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Eigenvalues in Applications

Abstract
We look at the role of eigenvalues and eigenvectors in various appli-
cations. Specifically, we consider differential equations, Markov chains,
population growth, and consumption.

1 Differential equations
We consider linear differential equations of the form
du
= Au. (1)
dt
The complex matrix A is n n and

u1 (t)
u2 (t)
u = u(t) = . . (2)

..
un (t)

The equations are linear, since if v and w are two solutions, then so is
u = v + w, as shown by
du d
= (v + w)
dt dt
dv dw
= +
dt dt
= Av + Aw
= A(v + w)
= Au.

1.1 Scalar case (n = 1)


In the scalar case, i.e., n = 1, the differential equation (1) reduces to the scalar
differential equation
du
= u, (3)
dt
where C. Its general solution is u = et c where c is an arbitrary constant.

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By specifying an initial condition u(0) = u0 we can determine c from

u0 = u(0) = e0 c = c.

Thus, the general solution given an initial condition is

u(t) = et u0 . (4)

The real part of determines growth or decay according to


Re() < 0: exponential decay,
Re() > 0: exponential growth,
Re() = 0: neither growth nor decay.
A nonzero imaginary part adds oscillation in the form of a sine wave.

1.2 General case (n > 1)


In the general case, i.e., n > 1, we can solve (1) similar to the scalar case if the
matrix A is diagonalizable. Using the spectral decomposition A = SS 1 and
multiplying both sides of (1) from the left by S 1 , we get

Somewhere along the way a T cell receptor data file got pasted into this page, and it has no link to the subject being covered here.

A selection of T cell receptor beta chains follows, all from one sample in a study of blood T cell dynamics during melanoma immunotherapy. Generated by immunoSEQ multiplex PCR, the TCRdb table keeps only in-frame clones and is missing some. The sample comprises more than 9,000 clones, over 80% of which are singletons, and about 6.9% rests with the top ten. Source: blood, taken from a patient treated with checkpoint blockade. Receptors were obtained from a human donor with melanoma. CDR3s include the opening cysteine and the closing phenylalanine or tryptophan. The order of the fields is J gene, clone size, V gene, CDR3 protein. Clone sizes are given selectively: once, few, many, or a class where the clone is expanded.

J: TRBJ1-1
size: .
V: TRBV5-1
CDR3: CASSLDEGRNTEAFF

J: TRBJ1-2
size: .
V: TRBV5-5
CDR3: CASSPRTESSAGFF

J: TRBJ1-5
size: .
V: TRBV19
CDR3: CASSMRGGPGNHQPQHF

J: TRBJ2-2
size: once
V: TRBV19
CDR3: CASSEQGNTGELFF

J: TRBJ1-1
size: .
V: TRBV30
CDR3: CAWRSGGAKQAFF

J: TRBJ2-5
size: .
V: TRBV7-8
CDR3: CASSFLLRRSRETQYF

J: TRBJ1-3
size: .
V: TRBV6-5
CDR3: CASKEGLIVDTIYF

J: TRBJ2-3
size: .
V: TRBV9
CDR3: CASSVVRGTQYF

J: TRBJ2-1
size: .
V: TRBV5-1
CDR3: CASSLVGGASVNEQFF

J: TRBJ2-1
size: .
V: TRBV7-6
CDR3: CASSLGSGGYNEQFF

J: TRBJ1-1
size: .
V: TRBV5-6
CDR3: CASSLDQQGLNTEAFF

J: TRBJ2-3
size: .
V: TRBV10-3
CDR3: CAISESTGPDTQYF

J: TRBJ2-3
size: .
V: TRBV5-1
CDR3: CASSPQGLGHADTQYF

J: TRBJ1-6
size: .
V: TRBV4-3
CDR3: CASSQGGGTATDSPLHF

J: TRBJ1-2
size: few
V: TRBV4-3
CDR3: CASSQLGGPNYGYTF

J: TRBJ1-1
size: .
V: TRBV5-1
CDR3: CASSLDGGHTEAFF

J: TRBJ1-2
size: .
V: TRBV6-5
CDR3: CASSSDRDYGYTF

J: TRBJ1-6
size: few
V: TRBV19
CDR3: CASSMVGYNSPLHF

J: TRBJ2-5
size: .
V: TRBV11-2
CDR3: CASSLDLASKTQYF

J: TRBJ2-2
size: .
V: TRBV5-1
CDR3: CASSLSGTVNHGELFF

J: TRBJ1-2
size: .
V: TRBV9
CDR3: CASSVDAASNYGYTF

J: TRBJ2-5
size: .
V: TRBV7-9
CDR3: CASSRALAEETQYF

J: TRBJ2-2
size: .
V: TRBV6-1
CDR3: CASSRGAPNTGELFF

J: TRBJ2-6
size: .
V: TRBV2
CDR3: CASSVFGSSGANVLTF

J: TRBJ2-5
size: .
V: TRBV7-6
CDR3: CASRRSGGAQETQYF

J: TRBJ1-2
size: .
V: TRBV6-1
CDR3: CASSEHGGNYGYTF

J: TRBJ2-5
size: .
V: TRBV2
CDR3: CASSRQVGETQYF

d 1
(S u) = (S 1 u). (5)
dt
After changing variables from u to y = S 1 u we have
dy
= y, (6)
dt
which is nothing more than the set
dy1
= 1 y1 ,
dt
dy2
= 1 y2 ,
dt (7)
.. ..
.=.
dyn
= 1 yn ,
dt
of n decoupled scalar differential equations. The solutions to (7) are yi (t) =
ei t ci for i = 1, 2, . . . , n. The parameters ci are some arbitrary constants. Using
linear algebra notation, we have the solutions
1 t
e
e2 t
y(t) = c. (8)

. ..
en t

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The constants c are determined by the n initial conditions u(0) = u0 to the
original differential equation (1) by

u(0) = Sy(0) = Sc = u0 c = S 1 u0 . (9)

We put the pieces back together and find the general solution
1 t
e
e2 t
1
u(t) = Sy(t) = S S u0 (10)

. .
.
en t

to the differential equation (1) with initial conditions u0 .

1.3 Matrix exponential


We would like to express the general solution of (1) as

u(t) = eAt u0 . (11)

But how do we generalize the exponential function to matrices?


Recall that the scalar exponential function ex is defined by the infinite series

ex = 1 + x + (1/2)x2 + (1/6)x3 + . (12)

Let us define the matrix exponential eA by simply replacing x with A in (12),


as in
eA = I + A + (1/2)A2 + (1/6)A3 + . (13)
The series (13) is defined for square matrices and it always converges.
But is
u(t) = eAt u0 (14)
actually a solution of (1) if we use the definition (13)? The answer is yes since
the derivative of eAt u0 with respect to t is
d At
e u0 = (A + A2 t + (1/2)A3 t2 + )u0 = AeAt u0 .
dt
If A has the spectral decomposition A = SS 1 , then from

eAt = Set S 1

we see immediate connections with the previous section. Note that the matrix
exponential solves the differential equation even when A is not diagonalizable.

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2 Markov
A Markov chain is a random process that can be in one of a finite number of
states at any given time and the next state depends only on the current state.
We are given n2 transition probabilities pij [0, 1]. The number pij gives the
probability that the next state is state i if the current state is state j. By putting
the transition probabilities in a square matrix A such that aij = pij we obtain
a Markov matrix.
Definition 1 (Markov matrix). A square matrix A is a Markov matrix if it
satisfies the following two properties. First, every entry in A is nonnegative.
Second, every column of A adds to 1.